I think the real issue here is what does one do about their commitment to obtaining great images when circumstances alter their preconceived notions about what they hoped to capture in a given situation. As I see it you have two choices: Accept the change, forget about images and enjoy the experience, or adapt to the new paradigm and figure out how to make some different great images...
October 1st, 2007, 05:25 PM
I can sense your disappointment. Maybe they were there just for the 'holiday', whereas you wanted more. They may be 'fine photographers', but it seems that they have got lazy, maybe jaded in their outlook. You stick to your guns, (or least your telephoto's), the journey is the destination. You can't teach pork, best not to worry about it.
Now, are you going to show us some of your 'disappointing photos', so we can say 'they aren't so bad' ;-)
PS this was written, before Jack's was answered, no response required, since You have explained a bit more in your reply to Jack.
October 1st, 2007, 05:28 PM
Thanks for raising these thoughts! I actually have this conversation with myself all the time and I found your comments prompting a new voice in my internal debate on how serious I am about the photography.
I have taken my share of risk to get a photo, but I wouldn't hold it against anyone if they didn't want to take the risks I do. I think there is a fine line between courageous acts and foolish acts. Usually the difference is motivation - does it benefit YOU or does it benefit someone else?
Laziness is another matter...
October 1st, 2007, 05:32 PM
I'm in complete agreement with everything you just said.
I totally agree with you that if you want great images, you need to be committed to getting yourself in positions and circumstances that lead to opportunities. I also totally agree with you that not all of the great situations happen in early morning, sunset, etc., and and that many great opportunities arise when you least expect, and when you create them. I would add to this that I feel that, even there, commitment comes into play: commitment to keeping photographic perception in mind, commitment to fully working the subject, etc.
I also agree with this:
"I think the real issue here is what does one do about their commitment to obtaining great images when circumstances alter their preconceived notions about what they hoped to capture in a given situation. As I see it you have two choices: Accept the change, forget about images and enjoy the experience, or adapt to the new paradigm and figure out how to make some different great images..."
In fact, I tried to do that, in the circumstances of this trip. Here's an example, which is very different than my normal stuff:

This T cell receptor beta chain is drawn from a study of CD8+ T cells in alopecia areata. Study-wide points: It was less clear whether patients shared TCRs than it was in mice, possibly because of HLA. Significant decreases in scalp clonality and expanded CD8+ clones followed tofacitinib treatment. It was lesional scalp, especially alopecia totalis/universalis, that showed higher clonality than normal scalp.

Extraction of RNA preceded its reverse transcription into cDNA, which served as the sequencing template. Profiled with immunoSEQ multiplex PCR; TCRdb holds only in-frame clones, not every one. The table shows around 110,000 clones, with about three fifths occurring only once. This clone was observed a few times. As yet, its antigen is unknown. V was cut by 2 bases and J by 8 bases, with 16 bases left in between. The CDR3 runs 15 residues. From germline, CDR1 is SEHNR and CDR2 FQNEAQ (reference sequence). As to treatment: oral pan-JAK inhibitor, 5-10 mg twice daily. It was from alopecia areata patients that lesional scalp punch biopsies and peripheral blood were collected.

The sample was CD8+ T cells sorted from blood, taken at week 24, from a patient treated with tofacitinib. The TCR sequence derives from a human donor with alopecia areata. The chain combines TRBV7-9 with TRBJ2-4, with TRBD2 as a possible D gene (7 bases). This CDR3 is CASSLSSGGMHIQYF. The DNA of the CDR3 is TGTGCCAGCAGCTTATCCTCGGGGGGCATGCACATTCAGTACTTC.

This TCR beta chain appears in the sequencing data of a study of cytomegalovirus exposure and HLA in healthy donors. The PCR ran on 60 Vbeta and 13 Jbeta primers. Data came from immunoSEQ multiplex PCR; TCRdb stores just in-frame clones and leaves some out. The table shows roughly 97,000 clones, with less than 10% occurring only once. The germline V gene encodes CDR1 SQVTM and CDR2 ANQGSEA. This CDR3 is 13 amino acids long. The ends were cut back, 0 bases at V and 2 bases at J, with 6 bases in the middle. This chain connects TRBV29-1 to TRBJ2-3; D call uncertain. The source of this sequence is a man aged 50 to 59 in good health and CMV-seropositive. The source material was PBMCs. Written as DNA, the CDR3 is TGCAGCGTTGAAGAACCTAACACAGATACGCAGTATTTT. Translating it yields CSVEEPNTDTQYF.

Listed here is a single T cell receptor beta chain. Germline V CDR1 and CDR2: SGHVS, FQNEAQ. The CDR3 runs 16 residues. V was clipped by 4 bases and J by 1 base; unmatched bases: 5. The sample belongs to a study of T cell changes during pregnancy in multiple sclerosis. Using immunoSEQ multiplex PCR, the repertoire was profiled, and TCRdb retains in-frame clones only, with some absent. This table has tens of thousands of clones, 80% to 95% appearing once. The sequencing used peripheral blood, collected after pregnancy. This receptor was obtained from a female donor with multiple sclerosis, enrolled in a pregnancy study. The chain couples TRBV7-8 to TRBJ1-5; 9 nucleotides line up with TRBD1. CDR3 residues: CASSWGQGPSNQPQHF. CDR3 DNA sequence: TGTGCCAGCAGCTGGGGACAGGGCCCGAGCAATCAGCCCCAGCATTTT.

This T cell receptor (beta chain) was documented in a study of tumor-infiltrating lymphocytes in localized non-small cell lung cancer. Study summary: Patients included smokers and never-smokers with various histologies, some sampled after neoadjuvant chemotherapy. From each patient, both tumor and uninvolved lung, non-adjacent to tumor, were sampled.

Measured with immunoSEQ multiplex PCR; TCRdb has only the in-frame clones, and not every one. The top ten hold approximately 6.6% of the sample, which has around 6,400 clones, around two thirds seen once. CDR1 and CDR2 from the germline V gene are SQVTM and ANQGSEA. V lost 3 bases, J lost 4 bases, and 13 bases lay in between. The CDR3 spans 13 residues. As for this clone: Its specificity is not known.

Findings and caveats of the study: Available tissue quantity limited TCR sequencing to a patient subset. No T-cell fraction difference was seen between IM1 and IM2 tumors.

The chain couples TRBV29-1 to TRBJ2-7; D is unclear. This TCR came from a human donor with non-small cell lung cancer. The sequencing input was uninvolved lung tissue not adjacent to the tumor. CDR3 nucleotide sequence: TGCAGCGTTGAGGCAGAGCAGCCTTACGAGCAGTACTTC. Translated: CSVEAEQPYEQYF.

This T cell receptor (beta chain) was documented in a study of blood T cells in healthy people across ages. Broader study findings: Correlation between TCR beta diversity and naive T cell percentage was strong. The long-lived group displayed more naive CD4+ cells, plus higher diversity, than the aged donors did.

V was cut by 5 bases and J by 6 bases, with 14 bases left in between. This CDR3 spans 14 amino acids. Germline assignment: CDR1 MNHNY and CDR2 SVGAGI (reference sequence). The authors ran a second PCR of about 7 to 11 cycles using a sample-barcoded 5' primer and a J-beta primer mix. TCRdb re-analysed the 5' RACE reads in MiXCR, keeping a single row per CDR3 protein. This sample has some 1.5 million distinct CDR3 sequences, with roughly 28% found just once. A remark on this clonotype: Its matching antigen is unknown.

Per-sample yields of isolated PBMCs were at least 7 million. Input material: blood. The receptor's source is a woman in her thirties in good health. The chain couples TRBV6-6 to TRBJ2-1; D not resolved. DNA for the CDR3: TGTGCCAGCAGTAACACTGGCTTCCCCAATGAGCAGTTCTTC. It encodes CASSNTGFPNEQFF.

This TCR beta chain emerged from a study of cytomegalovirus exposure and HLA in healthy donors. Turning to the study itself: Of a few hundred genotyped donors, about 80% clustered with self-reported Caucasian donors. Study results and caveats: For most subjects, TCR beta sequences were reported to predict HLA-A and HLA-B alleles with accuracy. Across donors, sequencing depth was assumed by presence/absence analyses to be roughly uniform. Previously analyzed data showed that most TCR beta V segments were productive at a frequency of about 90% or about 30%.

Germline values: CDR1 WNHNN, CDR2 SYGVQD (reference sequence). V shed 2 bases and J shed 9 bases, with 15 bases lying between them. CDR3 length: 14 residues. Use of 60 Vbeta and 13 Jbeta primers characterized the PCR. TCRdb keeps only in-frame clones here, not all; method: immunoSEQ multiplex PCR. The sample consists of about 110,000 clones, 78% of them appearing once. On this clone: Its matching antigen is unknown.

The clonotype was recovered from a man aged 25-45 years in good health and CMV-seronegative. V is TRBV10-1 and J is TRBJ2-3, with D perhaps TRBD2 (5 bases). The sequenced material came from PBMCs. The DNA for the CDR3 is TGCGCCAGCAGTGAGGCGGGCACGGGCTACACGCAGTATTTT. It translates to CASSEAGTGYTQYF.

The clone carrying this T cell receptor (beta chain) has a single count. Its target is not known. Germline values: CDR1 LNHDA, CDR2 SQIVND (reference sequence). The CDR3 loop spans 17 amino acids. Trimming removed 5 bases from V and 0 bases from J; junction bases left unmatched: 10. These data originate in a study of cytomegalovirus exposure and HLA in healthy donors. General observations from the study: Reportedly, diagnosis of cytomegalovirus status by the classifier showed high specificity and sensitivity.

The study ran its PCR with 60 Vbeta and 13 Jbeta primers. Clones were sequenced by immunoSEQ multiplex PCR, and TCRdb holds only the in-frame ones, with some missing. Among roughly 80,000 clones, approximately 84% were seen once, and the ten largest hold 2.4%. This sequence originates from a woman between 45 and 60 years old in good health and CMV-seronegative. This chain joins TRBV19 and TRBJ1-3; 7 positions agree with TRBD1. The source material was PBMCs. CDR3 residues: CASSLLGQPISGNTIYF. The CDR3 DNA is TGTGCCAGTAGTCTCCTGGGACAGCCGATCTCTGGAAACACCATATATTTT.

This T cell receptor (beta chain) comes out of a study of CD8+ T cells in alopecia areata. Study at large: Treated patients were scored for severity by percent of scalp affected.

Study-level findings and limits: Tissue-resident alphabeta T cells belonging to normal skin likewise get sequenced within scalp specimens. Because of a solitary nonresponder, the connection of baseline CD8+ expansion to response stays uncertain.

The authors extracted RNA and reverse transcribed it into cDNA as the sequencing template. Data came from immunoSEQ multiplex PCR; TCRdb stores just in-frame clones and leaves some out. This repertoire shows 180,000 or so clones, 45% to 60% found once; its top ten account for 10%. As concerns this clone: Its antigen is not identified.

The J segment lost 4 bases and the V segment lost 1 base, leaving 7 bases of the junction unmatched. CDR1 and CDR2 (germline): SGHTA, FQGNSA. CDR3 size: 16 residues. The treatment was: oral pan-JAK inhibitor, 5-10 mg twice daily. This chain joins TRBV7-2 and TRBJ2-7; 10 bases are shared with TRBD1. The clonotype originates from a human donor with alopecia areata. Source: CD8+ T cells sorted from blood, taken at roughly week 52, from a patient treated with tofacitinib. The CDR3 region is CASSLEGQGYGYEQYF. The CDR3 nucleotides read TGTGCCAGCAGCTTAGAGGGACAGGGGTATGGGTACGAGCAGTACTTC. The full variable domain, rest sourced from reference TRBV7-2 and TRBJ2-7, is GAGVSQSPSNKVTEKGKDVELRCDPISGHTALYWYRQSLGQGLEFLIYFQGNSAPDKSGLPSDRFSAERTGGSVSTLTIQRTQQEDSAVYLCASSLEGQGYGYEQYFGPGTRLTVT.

October 1st, 2007, 05:47 PM
Here's an example of my results, which is very different than my normal stuff:
so, look what your friends got you to do, else you would have come back with just your 'normal stuff'
'That's not so bad'
('Zen and the art of motorcycle maintenance' - the bit about removing the cylinder head bolts... You are old enough to have read it, I bet)
October 1st, 2007, 06:09 PM
In fact, I tried to do that, in the circumstances of this trip. Here's an example, which is very different than my normal stuff:
And a very nice capture it is! (Is it the little homestead South of Bridgeport on 395?)
October 1st, 2007, 06:35 PM
Lots of times I go out shooting with my husband. We have similar interests and he is really an excellent photographer but he doesn't have the passion I have for it (but he does support it!). When we spend a photography day together, we always have to talk about it before hand. Saturday was a great example.
He shoots with a 24-70 and a 20d - I have a 5d and I had my 24-70 and a 70-200 to go shoot. We went to Disneyland. I wanted to shoot the parade there - action/long lens and it required sitting around and waiting for the parade if we wanted a good spot. The 24-70 for me wasn't long enough. It's all he wants to use. My spot was great and his wasn't. He could have moved - requiring him to sit on the sidewalk, cross legged. I was standing on my bench - I am short . He was sitting. No shots for him. He didn't like waiting and he ended up putting the camera away and just watched. He had a choice. So did I. He could have moved; He could blame me or he could have tried for shots that would be half committed. He made his choice. I got my shots. We talked about it. There are options if you are committed and your party isn't.
Mike - I think your image is lovely!
October 1st, 2007, 10:52 PM
Doing the best shot require solitude of the photog…
So many things involved in the brain at that time!
Solitude doesn't mean to be alone… but to be closed to open communication with other at the time.
THEE best shot is an affair between the subject, the photog and a camera in between…
Others will appreciate (hopefully) the print later…
October 2nd, 2007, 12:08 AM
I agree that commitment is an essential ingredient to becoming an accomplished photographer. Lucky moments aside, the best shots typically require us to work hard for them, then can require any (or all) of the following:
Without the commitment to get the image that you intend to capture, the above list will probably seem scary.
However, in my opinion, to have commitment requires something else, something more powerful: passion. I think that passion is the essential aspect that drives our commitment, and therefore allows us to progress as photographers.
October 2nd, 2007, 12:07 PM
Ray, Jack, Kathy,
Thanks. I'm glad you enjoy the picture.
Yes, that's the little homestead on 395, a little South of Lee Vining, not far from Mono Lake.
I agree about your thinking about the best shot.
I agree. I am not sure that passion is necessarily the only source for this kind of commitment, but it seems to be the most common and the most powerful.